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Bishop's Homily for the Second Sunday of Lent

March 13, 2022

[Cathedral Basilica of Our Lady of Peace, Honolulu (Scouts Mass); Sts. Peter & Paul Church, Honolulu]

“He just wasn’t himself today.”  “She was beside herself with grief.”  These are expressions we use to describe when someone is just out of sorts or not acting properly.  People know when you “are not yourself,” either when you are putting on airs and pretending to be someone you are not or when you are so down that you are not manifesting your normal happy personality.  We say, “He was not himself,” or “She was beside herself.”

Today we are invited by the Lord to reflect on who we really are, because when we realize the truth of who we are, everything in us and around us will change as we live that truth.

Here is the reality:  We who are baptized were immersed in a Name.  Yes, we were called by the name our parents chose for us to distinguish us from everyone else, but we were baptized in the Name of the Father, and of the Son, and of the Holy Spirit.  In other words, we were soaked forever in the name of God himself, the Creator of the world, the Redeemer, and the Sanctifier.  We who were confirmed were sealed, indelibly marked, “tattooed,” if you will, by the Holy Spirit, the Spirit who pours out on us his seven gifts.  We who receive Holy Communion take the Word-made-flesh, the Son of God and Son of Mary, the Redeemer of the world, into ourselves, so that we can be bone of his bone, flesh of his flesh, blood of his blood.  In other words, we who are mere human beings are given such an outpouring of grace in these sacraments that we literally become one with God himself.  This is glorious!  If we were more aware of who we really are, we would glow with love and joy, no matter what else might happen to us.  We would be radiant and would be in perfect communion with all good people who have gone before us, with those who are with us now, and with those whose lives have not yet been conceived.

This is what Jesus indicated by his own Transfiguration.  Yes, his disciples knew him as an extraordinary human being to whom they had been so attracted that they left all to follow him.  But on the mountaintop, Jesus shows himself as he truly is, the fulfillment of the Law and the prophets, represented by Moses and Elijah; the beloved Son of God, whose voice we are urged to hear as he tells us who we really are.  It is a glorious, radiant moment, that Peter wanted to last forever by building three tents to preserve the moment.  Then, there was just Jesus, all alone, looking quite normal.  But they knew who he really was and were able to share that glorious vision with us who follow them as disciples of Jesus.

Abraham and Paul, about whom we heard in the first and second readings, also discovered who they really were, and were so filled with the love of God that their lives were completely changed.  And then they changed the world with that love, sharing it with generations as numerous as the stars in the heavens.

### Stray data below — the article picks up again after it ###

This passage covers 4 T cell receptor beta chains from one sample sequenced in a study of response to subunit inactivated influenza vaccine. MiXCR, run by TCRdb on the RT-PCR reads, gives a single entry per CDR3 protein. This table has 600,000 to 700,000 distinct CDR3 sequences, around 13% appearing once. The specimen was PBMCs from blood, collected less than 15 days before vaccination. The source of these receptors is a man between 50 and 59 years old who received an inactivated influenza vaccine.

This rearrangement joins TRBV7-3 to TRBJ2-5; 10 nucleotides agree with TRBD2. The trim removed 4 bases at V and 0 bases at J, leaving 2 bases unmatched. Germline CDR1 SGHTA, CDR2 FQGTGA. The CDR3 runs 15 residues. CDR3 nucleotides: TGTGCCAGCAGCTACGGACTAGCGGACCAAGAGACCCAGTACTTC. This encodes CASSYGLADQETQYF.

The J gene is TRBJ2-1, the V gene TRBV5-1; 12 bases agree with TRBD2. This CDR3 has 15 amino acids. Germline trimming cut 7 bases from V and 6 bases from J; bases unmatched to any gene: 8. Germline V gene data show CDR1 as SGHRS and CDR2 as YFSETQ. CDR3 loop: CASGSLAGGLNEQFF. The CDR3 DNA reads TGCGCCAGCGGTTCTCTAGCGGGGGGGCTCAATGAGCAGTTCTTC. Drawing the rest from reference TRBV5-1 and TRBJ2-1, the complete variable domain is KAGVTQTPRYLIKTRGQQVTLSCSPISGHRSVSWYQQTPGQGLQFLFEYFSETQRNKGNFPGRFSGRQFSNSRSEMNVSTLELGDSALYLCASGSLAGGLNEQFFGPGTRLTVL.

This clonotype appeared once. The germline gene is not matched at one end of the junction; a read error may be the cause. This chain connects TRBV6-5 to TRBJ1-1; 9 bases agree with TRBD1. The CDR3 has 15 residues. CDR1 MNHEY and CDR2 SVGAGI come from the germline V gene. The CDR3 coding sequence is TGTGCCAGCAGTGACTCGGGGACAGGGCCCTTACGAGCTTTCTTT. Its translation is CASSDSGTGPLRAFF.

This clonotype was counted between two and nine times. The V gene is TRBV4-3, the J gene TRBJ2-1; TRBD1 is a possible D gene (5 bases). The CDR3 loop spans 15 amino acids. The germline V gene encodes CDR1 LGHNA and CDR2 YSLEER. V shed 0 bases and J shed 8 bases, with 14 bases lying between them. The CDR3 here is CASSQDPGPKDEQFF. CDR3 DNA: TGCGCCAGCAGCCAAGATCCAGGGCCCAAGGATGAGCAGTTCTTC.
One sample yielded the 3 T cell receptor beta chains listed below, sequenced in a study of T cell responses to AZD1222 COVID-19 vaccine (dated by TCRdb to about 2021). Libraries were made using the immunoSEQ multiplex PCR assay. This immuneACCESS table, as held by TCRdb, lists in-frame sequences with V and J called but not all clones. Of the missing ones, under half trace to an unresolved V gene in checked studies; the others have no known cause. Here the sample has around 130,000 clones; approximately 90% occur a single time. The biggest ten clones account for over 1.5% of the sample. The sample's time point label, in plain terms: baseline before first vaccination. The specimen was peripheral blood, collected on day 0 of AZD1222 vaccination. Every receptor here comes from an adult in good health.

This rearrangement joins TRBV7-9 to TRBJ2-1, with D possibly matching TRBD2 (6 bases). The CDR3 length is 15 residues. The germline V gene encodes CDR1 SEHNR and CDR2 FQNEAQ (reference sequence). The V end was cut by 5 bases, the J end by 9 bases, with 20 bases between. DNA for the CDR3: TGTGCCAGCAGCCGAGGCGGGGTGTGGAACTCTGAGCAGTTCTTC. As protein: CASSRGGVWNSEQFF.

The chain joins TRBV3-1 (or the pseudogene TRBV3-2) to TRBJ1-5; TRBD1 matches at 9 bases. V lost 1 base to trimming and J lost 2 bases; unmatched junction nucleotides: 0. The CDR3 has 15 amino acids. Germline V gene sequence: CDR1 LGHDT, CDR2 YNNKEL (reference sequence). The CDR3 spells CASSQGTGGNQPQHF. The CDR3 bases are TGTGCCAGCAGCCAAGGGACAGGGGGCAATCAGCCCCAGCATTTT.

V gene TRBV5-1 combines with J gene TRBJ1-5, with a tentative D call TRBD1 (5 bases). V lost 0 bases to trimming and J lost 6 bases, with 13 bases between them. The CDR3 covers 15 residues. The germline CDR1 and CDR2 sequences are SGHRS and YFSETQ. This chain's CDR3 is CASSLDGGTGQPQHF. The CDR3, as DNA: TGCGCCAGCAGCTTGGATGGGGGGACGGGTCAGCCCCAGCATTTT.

During this Lenten season, we are called to conversion, to turn away from sin, to be purified, and to become the best people we can possibly be.  On Ash Wednesday and last Sunday, we were reminded to not be afraid to face our own sins and temptations, so that naming them, we can overcome them, with the grace of God.  This is what spiritual writers call “the purgative way,” by which we try to purge ourselves of whatever is toxic to our life with God and one another.  But today, we are invited to look at the “illuminative way,” by which we shed a brighter light on the graces we have received, on the presence of God with us, and on the shining example that God wants us to be for all the world.  And so we are presented with the transfigured Jesus, radiant, connected to all that is good, shining as a light to all the world.  And as we prepare to celebrate the Easter sacraments with our catechumens, who became the Elect last week, we are invited to remember the incredible transformation that took place in us when we were baptized, confirmed, and received the Holy Eucharist for the first time.  The more we are in touch with who we really are, the less the powers of darkness will overcome us.

If we know in our hearts that we are immersed forever in God’s Trinitarian love, we will be more inclined to immerse others in that love, even when it is difficult to do so.  When we remember that we are filled with the Holy Spirit, we can more easily overcome the spirits of envy, hatred, rage, or pride.  When we realize how privileged we are to be invited into a full spiritual and physical communion with Jesus Christ himself, we will not need to cling to things that we think will satisfy us, but generously share our daily bread with all who are in need.

The glorious transfiguration of Jesus teaches us that the best way to avoid “not being ourselves” or “being beside ourselves” is to shine with the light of God’s grace that is our inheritance and that will be more brilliant than all the stars of heaven.